7. The link to the Nav Canada "ONBOARD" publication on the front page of the web site should be in a 'fixed' location and not in the 'rolling or flashing window'. This type of web feature does not represent 'best practices' in web design. It is antiquated and ineffective and makes it very difficult to find the desired publications.
This suggestion has been passed on to our IM personnel responsible for designing the web-site.
8. When I am on an IFR flight and using Flightplan.com I will get an update from them on changes to my clearance prior to receiving the change from ATC via the radio. If Flightplan.com can get this information from Nav Canada ATC, why can't Nav Canada provide it directly to us via the new internet flight planning system CFPS (Collaborative Flight Planning System) in the same manner that VFR flight plans can be updated 'live'. In addition, it would be beneficial if the pilot could know their expecting routing in advance as this would save workload for the pilot and controller, especially for unexpected clearances and given the current RNAV operating environment with strangely worded waypoints and complicated routes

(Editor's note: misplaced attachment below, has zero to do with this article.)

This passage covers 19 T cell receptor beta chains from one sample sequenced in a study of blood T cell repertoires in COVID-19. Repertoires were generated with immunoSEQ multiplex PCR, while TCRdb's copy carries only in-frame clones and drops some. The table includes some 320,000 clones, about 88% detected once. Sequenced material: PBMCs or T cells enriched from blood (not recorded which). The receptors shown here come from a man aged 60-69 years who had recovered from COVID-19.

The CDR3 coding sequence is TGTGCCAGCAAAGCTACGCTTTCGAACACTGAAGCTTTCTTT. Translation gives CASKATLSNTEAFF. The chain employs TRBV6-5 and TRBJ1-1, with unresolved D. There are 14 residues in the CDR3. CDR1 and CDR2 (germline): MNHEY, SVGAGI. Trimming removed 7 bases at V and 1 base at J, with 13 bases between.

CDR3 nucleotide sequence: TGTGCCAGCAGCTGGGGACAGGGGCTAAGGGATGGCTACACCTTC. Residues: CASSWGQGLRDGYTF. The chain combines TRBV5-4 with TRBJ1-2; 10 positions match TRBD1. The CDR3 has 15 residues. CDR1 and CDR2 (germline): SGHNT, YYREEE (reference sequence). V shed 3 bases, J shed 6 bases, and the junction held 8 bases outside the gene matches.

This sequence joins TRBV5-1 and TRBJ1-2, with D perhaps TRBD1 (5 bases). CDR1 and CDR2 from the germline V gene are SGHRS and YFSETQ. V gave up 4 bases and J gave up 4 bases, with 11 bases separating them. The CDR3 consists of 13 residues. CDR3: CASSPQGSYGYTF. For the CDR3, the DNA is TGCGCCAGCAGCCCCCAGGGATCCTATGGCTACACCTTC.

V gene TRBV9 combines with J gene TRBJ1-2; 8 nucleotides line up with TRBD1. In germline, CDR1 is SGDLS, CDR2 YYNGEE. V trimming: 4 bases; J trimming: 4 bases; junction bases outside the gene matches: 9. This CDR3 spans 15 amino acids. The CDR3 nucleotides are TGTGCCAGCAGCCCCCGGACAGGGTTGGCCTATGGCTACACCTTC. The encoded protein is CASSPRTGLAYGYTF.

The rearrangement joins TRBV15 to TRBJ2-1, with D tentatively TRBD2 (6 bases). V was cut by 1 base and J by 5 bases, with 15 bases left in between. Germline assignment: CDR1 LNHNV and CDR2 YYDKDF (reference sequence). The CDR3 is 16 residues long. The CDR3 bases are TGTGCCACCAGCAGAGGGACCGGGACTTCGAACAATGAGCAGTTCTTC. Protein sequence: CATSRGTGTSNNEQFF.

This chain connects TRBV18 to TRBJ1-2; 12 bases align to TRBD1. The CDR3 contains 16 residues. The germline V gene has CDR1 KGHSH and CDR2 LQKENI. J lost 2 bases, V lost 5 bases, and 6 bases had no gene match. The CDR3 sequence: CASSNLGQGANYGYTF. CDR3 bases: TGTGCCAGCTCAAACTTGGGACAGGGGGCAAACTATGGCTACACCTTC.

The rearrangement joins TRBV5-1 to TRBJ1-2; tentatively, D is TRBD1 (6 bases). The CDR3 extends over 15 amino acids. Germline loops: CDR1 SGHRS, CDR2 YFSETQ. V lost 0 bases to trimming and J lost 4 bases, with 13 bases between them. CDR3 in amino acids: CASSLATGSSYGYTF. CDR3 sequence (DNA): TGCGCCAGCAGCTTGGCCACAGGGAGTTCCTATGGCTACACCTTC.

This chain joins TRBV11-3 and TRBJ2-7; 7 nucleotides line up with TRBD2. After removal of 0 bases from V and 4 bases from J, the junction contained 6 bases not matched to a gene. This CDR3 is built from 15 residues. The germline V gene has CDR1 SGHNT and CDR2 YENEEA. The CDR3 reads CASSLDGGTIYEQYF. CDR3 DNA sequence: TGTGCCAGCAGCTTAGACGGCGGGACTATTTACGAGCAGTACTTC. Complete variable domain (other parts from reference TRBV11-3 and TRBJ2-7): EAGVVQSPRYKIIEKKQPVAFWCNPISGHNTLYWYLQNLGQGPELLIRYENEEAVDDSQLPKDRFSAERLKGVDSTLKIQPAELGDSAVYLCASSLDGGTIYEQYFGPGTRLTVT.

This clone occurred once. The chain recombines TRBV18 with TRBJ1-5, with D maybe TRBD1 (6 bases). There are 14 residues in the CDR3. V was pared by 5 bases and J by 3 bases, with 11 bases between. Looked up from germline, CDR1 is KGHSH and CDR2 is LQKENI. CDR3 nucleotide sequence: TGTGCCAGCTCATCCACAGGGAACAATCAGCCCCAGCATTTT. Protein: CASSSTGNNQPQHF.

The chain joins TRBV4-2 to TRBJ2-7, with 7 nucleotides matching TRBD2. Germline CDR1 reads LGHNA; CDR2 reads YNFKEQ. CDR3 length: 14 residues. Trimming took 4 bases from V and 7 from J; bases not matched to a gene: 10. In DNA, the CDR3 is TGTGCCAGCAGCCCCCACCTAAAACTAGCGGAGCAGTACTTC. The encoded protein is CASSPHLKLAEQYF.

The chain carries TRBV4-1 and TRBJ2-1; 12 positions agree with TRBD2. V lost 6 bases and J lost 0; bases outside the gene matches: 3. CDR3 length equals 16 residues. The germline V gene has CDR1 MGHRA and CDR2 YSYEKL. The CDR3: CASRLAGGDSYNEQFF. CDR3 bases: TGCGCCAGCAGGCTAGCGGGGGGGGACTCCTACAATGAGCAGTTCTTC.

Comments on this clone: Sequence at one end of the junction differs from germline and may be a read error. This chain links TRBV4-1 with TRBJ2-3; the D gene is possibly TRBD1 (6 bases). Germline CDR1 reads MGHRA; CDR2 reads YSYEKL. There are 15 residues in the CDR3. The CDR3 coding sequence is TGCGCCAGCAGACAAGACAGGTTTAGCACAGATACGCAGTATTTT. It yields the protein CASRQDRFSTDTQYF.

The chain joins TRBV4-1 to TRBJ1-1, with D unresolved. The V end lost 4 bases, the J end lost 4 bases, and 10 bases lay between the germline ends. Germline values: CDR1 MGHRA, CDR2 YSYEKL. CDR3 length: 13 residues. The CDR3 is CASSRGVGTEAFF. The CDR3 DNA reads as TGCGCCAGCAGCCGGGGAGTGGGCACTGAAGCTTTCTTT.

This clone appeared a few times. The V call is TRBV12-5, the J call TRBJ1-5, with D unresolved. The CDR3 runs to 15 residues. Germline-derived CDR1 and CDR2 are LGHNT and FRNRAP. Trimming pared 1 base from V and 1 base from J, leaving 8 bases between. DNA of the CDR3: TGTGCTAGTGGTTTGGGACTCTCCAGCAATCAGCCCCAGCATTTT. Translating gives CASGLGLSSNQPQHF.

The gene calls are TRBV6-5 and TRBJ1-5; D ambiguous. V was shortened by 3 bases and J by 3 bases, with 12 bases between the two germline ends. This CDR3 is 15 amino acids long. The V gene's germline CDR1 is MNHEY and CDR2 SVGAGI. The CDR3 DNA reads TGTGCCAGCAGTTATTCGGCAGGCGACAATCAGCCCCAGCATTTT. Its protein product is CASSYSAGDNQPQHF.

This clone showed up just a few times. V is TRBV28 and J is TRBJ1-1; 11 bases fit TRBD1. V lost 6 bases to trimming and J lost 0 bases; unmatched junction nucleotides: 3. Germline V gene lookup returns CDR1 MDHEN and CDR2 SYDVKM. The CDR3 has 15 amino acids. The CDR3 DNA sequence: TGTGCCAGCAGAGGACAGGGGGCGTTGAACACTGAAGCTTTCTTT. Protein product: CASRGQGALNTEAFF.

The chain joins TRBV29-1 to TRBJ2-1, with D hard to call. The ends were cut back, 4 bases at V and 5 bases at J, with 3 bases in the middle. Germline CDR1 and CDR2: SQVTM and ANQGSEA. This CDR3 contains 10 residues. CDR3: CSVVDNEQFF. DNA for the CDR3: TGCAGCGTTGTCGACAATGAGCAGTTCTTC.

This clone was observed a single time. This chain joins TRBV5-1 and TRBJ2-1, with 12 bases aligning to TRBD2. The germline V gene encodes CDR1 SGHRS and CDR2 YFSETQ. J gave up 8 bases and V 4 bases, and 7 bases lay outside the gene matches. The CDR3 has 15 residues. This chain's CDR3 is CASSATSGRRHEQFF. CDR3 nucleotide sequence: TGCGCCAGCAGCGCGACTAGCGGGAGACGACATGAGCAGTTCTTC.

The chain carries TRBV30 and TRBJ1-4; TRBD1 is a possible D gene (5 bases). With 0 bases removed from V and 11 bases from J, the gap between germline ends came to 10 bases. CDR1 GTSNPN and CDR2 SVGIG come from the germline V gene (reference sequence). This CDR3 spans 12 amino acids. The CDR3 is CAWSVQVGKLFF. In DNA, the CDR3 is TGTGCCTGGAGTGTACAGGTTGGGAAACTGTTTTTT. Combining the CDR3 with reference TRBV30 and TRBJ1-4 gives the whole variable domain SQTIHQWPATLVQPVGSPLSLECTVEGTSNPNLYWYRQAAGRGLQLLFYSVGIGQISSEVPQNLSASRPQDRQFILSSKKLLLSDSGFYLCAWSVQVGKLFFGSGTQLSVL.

Nav Canada provides the FAA with flight plan data and this is where Flightplan.com get their information.
The same two-way communication now available between CFPS and VFR pilots should be available to IFR pilots and their flight plans this summer.
Having the ability for IFR pilots to query ATC (via the Canadian Automated Air Traffic System - CAATS) for the likely route is a great idea and a definite improvement for Nav Canada and pilots alike. Nav Canada Operational System Requirements will explore this once two-way communication with CAATS is in place. Providing updates to pilots on the flight plans, etc using email, text or other means is on the list of CFPS activities.